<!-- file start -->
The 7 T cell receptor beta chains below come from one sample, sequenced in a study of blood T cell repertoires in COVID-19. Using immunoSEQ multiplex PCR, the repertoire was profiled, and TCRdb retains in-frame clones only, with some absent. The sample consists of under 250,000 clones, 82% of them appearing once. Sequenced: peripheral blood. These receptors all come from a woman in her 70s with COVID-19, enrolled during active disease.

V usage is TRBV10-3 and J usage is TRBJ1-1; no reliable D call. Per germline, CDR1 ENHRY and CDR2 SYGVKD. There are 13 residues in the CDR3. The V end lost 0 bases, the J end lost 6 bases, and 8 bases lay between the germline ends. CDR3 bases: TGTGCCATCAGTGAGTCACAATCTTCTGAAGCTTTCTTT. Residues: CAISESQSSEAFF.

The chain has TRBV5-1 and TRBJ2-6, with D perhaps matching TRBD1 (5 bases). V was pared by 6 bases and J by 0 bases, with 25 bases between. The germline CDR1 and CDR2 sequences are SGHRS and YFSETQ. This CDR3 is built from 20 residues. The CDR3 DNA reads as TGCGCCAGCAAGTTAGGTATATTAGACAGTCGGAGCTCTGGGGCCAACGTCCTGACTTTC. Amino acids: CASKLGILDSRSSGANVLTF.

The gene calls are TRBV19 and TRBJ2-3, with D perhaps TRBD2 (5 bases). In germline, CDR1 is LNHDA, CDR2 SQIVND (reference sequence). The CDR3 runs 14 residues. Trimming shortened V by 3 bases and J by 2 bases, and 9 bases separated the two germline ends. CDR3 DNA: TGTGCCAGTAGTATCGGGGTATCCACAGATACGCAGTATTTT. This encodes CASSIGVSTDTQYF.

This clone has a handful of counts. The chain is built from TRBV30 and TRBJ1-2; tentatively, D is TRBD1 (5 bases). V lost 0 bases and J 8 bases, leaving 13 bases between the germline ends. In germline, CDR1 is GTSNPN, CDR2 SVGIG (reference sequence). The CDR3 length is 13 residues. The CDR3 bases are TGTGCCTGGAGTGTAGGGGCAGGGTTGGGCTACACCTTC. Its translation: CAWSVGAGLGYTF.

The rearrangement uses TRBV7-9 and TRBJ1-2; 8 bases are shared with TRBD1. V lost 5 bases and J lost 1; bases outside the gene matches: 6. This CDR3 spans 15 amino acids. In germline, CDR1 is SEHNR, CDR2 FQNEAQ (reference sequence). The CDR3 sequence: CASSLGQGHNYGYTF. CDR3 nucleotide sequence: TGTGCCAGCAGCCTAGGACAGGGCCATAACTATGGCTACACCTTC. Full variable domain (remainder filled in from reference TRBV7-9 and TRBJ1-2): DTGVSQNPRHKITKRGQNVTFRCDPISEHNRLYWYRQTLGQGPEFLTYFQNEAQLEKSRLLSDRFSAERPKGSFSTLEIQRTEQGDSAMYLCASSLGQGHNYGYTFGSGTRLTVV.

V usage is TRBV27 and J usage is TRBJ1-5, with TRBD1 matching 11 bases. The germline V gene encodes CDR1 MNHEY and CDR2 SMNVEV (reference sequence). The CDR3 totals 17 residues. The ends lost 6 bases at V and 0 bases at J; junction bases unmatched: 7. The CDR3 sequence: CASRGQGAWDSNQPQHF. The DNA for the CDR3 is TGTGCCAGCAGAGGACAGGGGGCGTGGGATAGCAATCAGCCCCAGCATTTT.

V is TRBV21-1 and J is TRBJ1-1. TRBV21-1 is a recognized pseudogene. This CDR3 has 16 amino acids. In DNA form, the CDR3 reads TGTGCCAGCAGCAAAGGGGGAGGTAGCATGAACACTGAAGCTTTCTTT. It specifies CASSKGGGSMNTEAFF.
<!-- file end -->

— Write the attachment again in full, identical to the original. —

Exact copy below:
The 7 T cell receptor beta chains below come from one sample, sequenced in a study of blood T cell repertoires in COVID-19. Using immunoSEQ multiplex PCR, the repertoire was profiled, and TCRdb retains in-frame clones only, with some absent. The sample consists of under 250,000 clones, 82% of them appearing once. Sequenced: peripheral blood. These receptors all come from a woman in her 70s with COVID-19, enrolled during active disease.

V usage is TRBV10-3 and J usage is TRBJ1-1; no reliable D call. Per germline, CDR1 ENHRY and CDR2 SYGVKD. There are 13 residues in the CDR3. The V end lost 0 bases, the J end lost 6 bases, and 8 bases lay between the germline ends. CDR3 bases: TGTGCCATCAGTGAGTCACAATCTTCTGAAGCTTTCTTT. Residues: CAISESQSSEAFF.

The chain has TRBV5-1 and TRBJ2-6, with D perhaps matching TRBD1 (5 bases). V was pared by 6 bases and J by 0 bases, with 25 bases between. The germline CDR1 and CDR2 sequences are SGHRS and YFSETQ. This CDR3 is built from 20 residues. The CDR3 DNA reads as TGCGCCAGCAAGTTAGGTATATTAGACAGTCGGAGCTCTGGGGCCAACGTCCTGACTTTC. Amino acids: CASKLGILDSRSSGANVLTF.

The gene calls are TRBV19 and TRBJ2-3, with D perhaps TRBD2 (5 bases). In germline, CDR1 is LNHDA, CDR2 SQIVND (reference sequence). The CDR3 runs 14 residues. Trimming shortened V by 3 bases and J by 2 bases, and 9 bases separated the two germline ends. CDR3 DNA: TGTGCCAGTAGTATCGGGGTATCCACAGATACGCAGTATTTT. This encodes CASSIGVSTDTQYF.

This clone has a handful of counts. The chain is built from TRBV30 and TRBJ1-2; tentatively, D is TRBD1 (5 bases). V lost 0 bases and J 8 bases, leaving 13 bases between the germline ends. In germline, CDR1 is GTSNPN, CDR2 SVGIG (reference sequence). The CDR3 length is 13 residues. The CDR3 bases are TGTGCCTGGAGTGTAGGGGCAGGGTTGGGCTACACCTTC. Its translation: CAWSVGAGLGYTF.

The rearrangement uses TRBV7-9 and TRBJ1-2; 8 bases are shared with TRBD1. V lost 5 bases and J lost 1; bases outside the gene matches: 6. This CDR3 spans 15 amino acids. In germline, CDR1 is SEHNR, CDR2 FQNEAQ (reference sequence). The CDR3 sequence: CASSLGQGHNYGYTF. CDR3 nucleotide sequence: TGTGCCAGCAGCCTAGGACAGGGCCATAACTATGGCTACACCTTC. Full variable domain (remainder filled in from reference TRBV7-9 and TRBJ1-2): DTGVSQNPRHKITKRGQNVTFRCDPISEHNRLYWYRQTLGQGPEFLTYFQNEAQLEKSRLLSDRFSAERPKGSFSTLEIQRTEQGDSAMYLCASSLGQGHNYGYTFGSGTRLTVV.

V usage is TRBV27 and J usage is TRBJ1-5, with TRBD1 matching 11 bases. The germline V gene encodes CDR1 MNHEY and CDR2 SMNVEV (reference sequence). The CDR3 totals 17 residues. The ends lost 6 bases at V and 0 bases at J; junction bases unmatched: 7. The CDR3 sequence: CASRGQGAWDSNQPQHF. The DNA for the CDR3 is TGTGCCAGCAGAGGACAGGGGGCGTGGGATAGCAATCAGCCCCAGCATTTT.

V is TRBV21-1 and J is TRBJ1-1. TRBV21-1 is a recognized pseudogene. This CDR3 has 16 amino acids. In DNA form, the CDR3 reads TGTGCCAGCAGCAAAGGGGGAGGTAGCATGAACACTGAAGCTTTCTTT. It specifies CASSKGGGSMNTEAFF.